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Understanding the Physician Passive Jobseeker
Physician shortages abound, and increases in the number of new physicians entering the workforce remain modest. Yet, recruiters are still tasked with sourcing quality physicians from a limited pool of candidates. Recruiters are competing for the relatively small pool of new physicians and struggle to effectively reach the largest pool of physician candidates — experienced physicians who are not looking for a new position.
This article summarizes the results of a blind survey conducted by Digital Research, Inc. (DRI), an independent market research firm, for NEJM CareerCenter that sought to understand the job-seeking behavior of U.S. physicians. Particular attention was given to jobseekers not taking active steps to search for new employment opportunities — the so-called “passive jobseeker.” In an attempt to better understand the nuances of passive jobseekers, the survey sub-divided these jobseekers, estimated their relative proportion among all physician jobseekers, and suggested tactics to reach the passive physician jobseeker.
How and Why the Study was Conducted
NEJM CareerCenter conducted a study among physicians to help explain job-seeking behavior among physicians in the United States. In particular, NEJM CareerCenter sought to gain insight into:
- The engagement level of physicians in job-seeking activities and the variation of this engagement across various positions, employment tenure, and work setting.
- The impact of job satisfaction on job-seeking behaviors and the sources in which physicians are most open to seeing job opportunities.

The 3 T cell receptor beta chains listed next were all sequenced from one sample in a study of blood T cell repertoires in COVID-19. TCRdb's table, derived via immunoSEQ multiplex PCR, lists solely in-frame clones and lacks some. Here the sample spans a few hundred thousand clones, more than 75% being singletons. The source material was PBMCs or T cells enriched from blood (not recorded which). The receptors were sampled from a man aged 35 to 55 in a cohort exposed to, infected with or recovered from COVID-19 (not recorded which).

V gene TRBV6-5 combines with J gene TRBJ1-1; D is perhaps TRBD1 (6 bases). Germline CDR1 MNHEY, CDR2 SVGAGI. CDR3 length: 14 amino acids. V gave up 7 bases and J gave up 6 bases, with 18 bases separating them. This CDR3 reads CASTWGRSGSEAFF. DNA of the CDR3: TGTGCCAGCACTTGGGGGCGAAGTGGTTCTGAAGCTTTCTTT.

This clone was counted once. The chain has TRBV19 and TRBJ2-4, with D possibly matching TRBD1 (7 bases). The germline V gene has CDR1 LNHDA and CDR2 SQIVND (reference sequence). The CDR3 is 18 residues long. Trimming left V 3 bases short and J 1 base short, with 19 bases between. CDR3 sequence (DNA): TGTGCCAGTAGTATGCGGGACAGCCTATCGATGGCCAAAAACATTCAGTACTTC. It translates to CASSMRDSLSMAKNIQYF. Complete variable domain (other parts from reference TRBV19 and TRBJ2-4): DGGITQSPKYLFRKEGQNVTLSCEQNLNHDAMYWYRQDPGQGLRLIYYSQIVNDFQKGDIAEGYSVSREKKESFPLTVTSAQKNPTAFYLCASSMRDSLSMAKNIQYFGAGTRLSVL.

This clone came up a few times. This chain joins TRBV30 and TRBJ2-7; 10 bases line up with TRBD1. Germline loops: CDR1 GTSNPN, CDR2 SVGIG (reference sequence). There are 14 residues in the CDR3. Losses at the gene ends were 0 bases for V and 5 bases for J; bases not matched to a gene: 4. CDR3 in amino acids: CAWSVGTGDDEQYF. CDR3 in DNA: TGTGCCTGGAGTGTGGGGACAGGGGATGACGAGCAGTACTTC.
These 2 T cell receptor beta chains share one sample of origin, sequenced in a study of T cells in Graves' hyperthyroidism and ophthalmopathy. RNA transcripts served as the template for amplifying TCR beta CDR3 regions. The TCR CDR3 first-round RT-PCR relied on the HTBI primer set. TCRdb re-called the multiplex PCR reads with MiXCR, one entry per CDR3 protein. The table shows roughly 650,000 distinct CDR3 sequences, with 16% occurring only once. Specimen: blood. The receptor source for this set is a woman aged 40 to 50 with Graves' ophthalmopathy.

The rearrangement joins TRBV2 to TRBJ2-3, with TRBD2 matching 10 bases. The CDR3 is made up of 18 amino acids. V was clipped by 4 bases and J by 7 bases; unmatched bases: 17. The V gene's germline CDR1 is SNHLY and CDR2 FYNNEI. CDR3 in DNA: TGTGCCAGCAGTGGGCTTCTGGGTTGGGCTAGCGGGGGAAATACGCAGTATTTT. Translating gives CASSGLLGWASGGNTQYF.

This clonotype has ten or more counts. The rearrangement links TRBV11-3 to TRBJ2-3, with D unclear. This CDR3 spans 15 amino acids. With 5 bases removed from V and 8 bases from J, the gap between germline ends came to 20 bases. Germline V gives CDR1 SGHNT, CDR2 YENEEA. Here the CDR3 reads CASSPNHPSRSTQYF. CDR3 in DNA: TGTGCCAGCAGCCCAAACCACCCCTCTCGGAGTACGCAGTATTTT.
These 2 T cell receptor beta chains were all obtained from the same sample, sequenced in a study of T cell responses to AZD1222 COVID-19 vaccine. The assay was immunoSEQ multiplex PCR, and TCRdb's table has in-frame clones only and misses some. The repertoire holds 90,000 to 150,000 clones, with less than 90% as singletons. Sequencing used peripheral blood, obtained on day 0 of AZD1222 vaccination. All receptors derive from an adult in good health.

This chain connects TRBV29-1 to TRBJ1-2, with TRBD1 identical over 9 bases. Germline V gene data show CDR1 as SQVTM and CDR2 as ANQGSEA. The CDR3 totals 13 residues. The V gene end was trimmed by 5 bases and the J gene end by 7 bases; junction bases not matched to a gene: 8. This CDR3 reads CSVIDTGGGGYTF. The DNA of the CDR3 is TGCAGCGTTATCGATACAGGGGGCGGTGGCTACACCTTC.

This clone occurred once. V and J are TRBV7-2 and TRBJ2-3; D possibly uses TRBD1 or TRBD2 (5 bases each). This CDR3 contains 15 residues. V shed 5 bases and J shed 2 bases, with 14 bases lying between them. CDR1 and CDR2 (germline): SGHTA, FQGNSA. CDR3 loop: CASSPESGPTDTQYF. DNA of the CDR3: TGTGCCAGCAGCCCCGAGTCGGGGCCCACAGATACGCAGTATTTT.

To uncover these insights, NEJM CareerCenter contracted with DRI to conduct a blind, independent study among physicians. In early 2013, DRI surveyed a total of 2,969 physicians to understand job-seeking behaviors. Of those 2,969 physicians, 1,000 were asked to complete a more detailed survey to delve into more specific behaviors.
Physician Job-Seeking Status
As part of the survey, physician participants were asked to choose only one of the pre-defined categories (see Figure 1) to describe their job-seeking behavior: The titles for each group were appended after the survey was completed. Figure 1 illustrates the overall composition of the participants based on their job-seeking status. It’s clear that a very small percentage — only 14% (made up of the Very Active and Semi-Active groups) — is spending any amount of time looking for a job.
The vast majority of physicians surveyed are considered passive jobseekers and not actively spending ANY amount of time looking for a job. While the Super Passives, Explorers, and Tiptoers make up the majority of the group at 86%, the Explorers and Tiptoers (although not actively looking) have identified themselves up front that they are open to discussing job opportunities.
Figure 1. Physician Job-Seeking Status
2,969 Physician Respondents
1. Super Passive — I am completely satisfied in my current job and not interested in new job opportunities.
2. Explorer — I am not looking for a new job, but would be open to discussing selective opportunities.
3. Tiptoer — I am thinking about changing jobs, but have only started to network with close associates.
4. Semi-Active — I am casually looking for a new job, spending some time on job searching activities 1¬–2 days/week or less.
5. Very Active — I am aggressively looking for a new job, spending some time on job searching activities 3 days/week or more.
Relatively few physicians are actively seeking employment opportunities.
Only 14% of physicians are searching job listings, attending job fairs, or actively looking for employment. According to survey results, the two active groups — Very Active and Semi-Active — apply for more jobs, are less satisfied with their current job, and tend to have had short tenures at their prior job. In general, these two groups are not difficult to reach for recruiters, since they use as many channels to find employment as possible and tend to be over-represented in job board profile databases.